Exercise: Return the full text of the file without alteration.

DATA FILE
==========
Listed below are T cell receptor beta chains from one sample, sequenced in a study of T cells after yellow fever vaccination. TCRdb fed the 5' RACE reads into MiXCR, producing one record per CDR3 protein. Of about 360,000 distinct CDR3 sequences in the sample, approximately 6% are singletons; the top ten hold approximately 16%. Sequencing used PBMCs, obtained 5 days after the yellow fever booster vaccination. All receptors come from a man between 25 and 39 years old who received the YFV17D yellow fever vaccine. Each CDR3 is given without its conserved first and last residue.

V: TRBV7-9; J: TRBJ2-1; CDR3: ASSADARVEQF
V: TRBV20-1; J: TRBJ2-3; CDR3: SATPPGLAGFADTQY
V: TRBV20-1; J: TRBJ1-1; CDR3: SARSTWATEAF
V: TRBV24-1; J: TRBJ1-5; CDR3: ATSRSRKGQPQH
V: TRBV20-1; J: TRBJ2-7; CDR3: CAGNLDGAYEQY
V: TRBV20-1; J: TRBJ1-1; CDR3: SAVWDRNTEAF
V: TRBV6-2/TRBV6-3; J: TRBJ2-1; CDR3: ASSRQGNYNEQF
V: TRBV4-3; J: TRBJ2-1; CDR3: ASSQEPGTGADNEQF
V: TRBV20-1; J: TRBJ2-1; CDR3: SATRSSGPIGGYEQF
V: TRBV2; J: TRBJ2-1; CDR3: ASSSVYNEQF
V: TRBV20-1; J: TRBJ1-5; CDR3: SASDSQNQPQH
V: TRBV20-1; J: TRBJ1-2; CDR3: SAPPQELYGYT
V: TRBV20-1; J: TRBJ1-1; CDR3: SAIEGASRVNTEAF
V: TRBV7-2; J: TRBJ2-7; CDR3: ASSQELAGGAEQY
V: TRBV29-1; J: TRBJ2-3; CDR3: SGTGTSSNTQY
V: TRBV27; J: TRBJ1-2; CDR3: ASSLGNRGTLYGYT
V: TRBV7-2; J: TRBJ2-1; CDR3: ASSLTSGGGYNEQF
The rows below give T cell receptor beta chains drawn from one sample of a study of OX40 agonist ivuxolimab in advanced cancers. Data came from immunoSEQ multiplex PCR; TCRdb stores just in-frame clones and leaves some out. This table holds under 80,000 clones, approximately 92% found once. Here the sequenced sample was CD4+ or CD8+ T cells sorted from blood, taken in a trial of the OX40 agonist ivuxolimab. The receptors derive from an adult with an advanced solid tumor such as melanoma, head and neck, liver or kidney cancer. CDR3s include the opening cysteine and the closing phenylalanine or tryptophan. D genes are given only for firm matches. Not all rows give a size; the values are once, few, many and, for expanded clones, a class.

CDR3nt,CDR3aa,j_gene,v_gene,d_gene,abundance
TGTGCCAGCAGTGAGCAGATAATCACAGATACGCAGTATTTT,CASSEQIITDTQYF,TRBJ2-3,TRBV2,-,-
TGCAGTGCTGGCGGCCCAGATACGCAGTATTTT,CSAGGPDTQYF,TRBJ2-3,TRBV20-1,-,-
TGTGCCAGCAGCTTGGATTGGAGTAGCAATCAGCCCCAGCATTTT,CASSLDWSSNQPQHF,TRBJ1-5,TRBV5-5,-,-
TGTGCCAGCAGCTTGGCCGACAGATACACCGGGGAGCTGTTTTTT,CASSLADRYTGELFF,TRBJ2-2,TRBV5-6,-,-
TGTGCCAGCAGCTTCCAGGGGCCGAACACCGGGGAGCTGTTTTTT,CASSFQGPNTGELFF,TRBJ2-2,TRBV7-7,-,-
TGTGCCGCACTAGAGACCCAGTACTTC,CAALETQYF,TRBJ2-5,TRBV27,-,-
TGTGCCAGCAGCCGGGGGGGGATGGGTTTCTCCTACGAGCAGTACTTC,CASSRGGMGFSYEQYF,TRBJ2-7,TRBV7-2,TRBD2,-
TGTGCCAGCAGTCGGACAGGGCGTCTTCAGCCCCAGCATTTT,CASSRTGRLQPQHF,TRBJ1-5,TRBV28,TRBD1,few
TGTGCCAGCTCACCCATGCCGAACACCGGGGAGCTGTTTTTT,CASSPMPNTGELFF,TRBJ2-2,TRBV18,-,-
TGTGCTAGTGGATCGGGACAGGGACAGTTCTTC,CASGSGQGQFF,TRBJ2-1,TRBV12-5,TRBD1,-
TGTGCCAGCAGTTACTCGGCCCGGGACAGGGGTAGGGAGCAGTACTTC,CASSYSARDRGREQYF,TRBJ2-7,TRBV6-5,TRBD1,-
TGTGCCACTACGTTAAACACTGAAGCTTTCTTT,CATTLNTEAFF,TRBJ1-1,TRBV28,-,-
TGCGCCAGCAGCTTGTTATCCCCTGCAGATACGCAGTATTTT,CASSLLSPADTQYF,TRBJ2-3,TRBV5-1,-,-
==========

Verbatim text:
Listed below are T cell receptor beta chains from one sample, sequenced in a study of T cells after yellow fever vaccination. TCRdb fed the 5' RACE reads into MiXCR, producing one record per CDR3 protein. Of about 360,000 distinct CDR3 sequences in the sample, approximately 6% are singletons; the top ten hold approximately 16%. Sequencing used PBMCs, obtained 5 days after the yellow fever booster vaccination. All receptors come from a man between 25 and 39 years old who received the YFV17D yellow fever vaccine. Each CDR3 is given without its conserved first and last residue.

V: TRBV7-9; J: TRBJ2-1; CDR3: ASSADARVEQF
V: TRBV20-1; J: TRBJ2-3; CDR3: SATPPGLAGFADTQY
V: TRBV20-1; J: TRBJ1-1; CDR3: SARSTWATEAF
V: TRBV24-1; J: TRBJ1-5; CDR3: ATSRSRKGQPQH
V: TRBV20-1; J: TRBJ2-7; CDR3: CAGNLDGAYEQY
V: TRBV20-1; J: TRBJ1-1; CDR3: SAVWDRNTEAF
V: TRBV6-2/TRBV6-3; J: TRBJ2-1; CDR3: ASSRQGNYNEQF
V: TRBV4-3; J: TRBJ2-1; CDR3: ASSQEPGTGADNEQF
V: TRBV20-1; J: TRBJ2-1; CDR3: SATRSSGPIGGYEQF
V: TRBV2; J: TRBJ2-1; CDR3: ASSSVYNEQF
V: TRBV20-1; J: TRBJ1-5; CDR3: SASDSQNQPQH
V: TRBV20-1; J: TRBJ1-2; CDR3: SAPPQELYGYT
V: TRBV20-1; J: TRBJ1-1; CDR3: SAIEGASRVNTEAF
V: TRBV7-2; J: TRBJ2-7; CDR3: ASSQELAGGAEQY
V: TRBV29-1; J: TRBJ2-3; CDR3: SGTGTSSNTQY
V: TRBV27; J: TRBJ1-2; CDR3: ASSLGNRGTLYGYT
V: TRBV7-2; J: TRBJ2-1; CDR3: ASSLTSGGGYNEQF
The rows below give T cell receptor beta chains drawn from one sample of a study of OX40 agonist ivuxolimab in advanced cancers. Data came from immunoSEQ multiplex PCR; TCRdb stores just in-frame clones and leaves some out. This table holds under 80,000 clones, approximately 92% found once. Here the sequenced sample was CD4+ or CD8+ T cells sorted from blood, taken in a trial of the OX40 agonist ivuxolimab. The receptors derive from an adult with an advanced solid tumor such as melanoma, head and neck, liver or kidney cancer. CDR3s include the opening cysteine and the closing phenylalanine or tryptophan. D genes are given only for firm matches. Not all rows give a size; the values are once, few, many and, for expanded clones, a class.

CDR3nt,CDR3aa,j_gene,v_gene,d_gene,abundance
TGTGCCAGCAGTGAGCAGATAATCACAGATACGCAGTATTTT,CASSEQIITDTQYF,TRBJ2-3,TRBV2,-,-
TGCAGTGCTGGCGGCCCAGATACGCAGTATTTT,CSAGGPDTQYF,TRBJ2-3,TRBV20-1,-,-
TGTGCCAGCAGCTTGGATTGGAGTAGCAATCAGCCCCAGCATTTT,CASSLDWSSNQPQHF,TRBJ1-5,TRBV5-5,-,-
TGTGCCAGCAGCTTGGCCGACAGATACACCGGGGAGCTGTTTTTT,CASSLADRYTGELFF,TRBJ2-2,TRBV5-6,-,-
TGTGCCAGCAGCTTCCAGGGGCCGAACACCGGGGAGCTGTTTTTT,CASSFQGPNTGELFF,TRBJ2-2,TRBV7-7,-,-
TGTGCCGCACTAGAGACCCAGTACTTC,CAALETQYF,TRBJ2-5,TRBV27,-,-
TGTGCCAGCAGCCGGGGGGGGATGGGTTTCTCCTACGAGCAGTACTTC,CASSRGGMGFSYEQYF,TRBJ2-7,TRBV7-2,TRBD2,-
TGTGCCAGCAGTCGGACAGGGCGTCTTCAGCCCCAGCATTTT,CASSRTGRLQPQHF,TRBJ1-5,TRBV28,TRBD1,few
TGTGCCAGCTCACCCATGCCGAACACCGGGGAGCTGTTTTTT,CASSPMPNTGELFF,TRBJ2-2,TRBV18,-,-
TGTGCTAGTGGATCGGGACAGGGACAGTTCTTC,CASGSGQGQFF,TRBJ2-1,TRBV12-5,TRBD1,-
TGTGCCAGCAGTTACTCGGCCCGGGACAGGGGTAGGGAGCAGTACTTC,CASSYSARDRGREQYF,TRBJ2-7,TRBV6-5,TRBD1,-
TGTGCCACTACGTTAAACACTGAAGCTTTCTTT,CATTLNTEAFF,TRBJ1-1,TRBV28,-,-
TGCGCCAGCAGCTTGTTATCCCCTGCAGATACGCAGTATTTT,CASSLLSPADTQYF,TRBJ2-3,TRBV5-1,-,-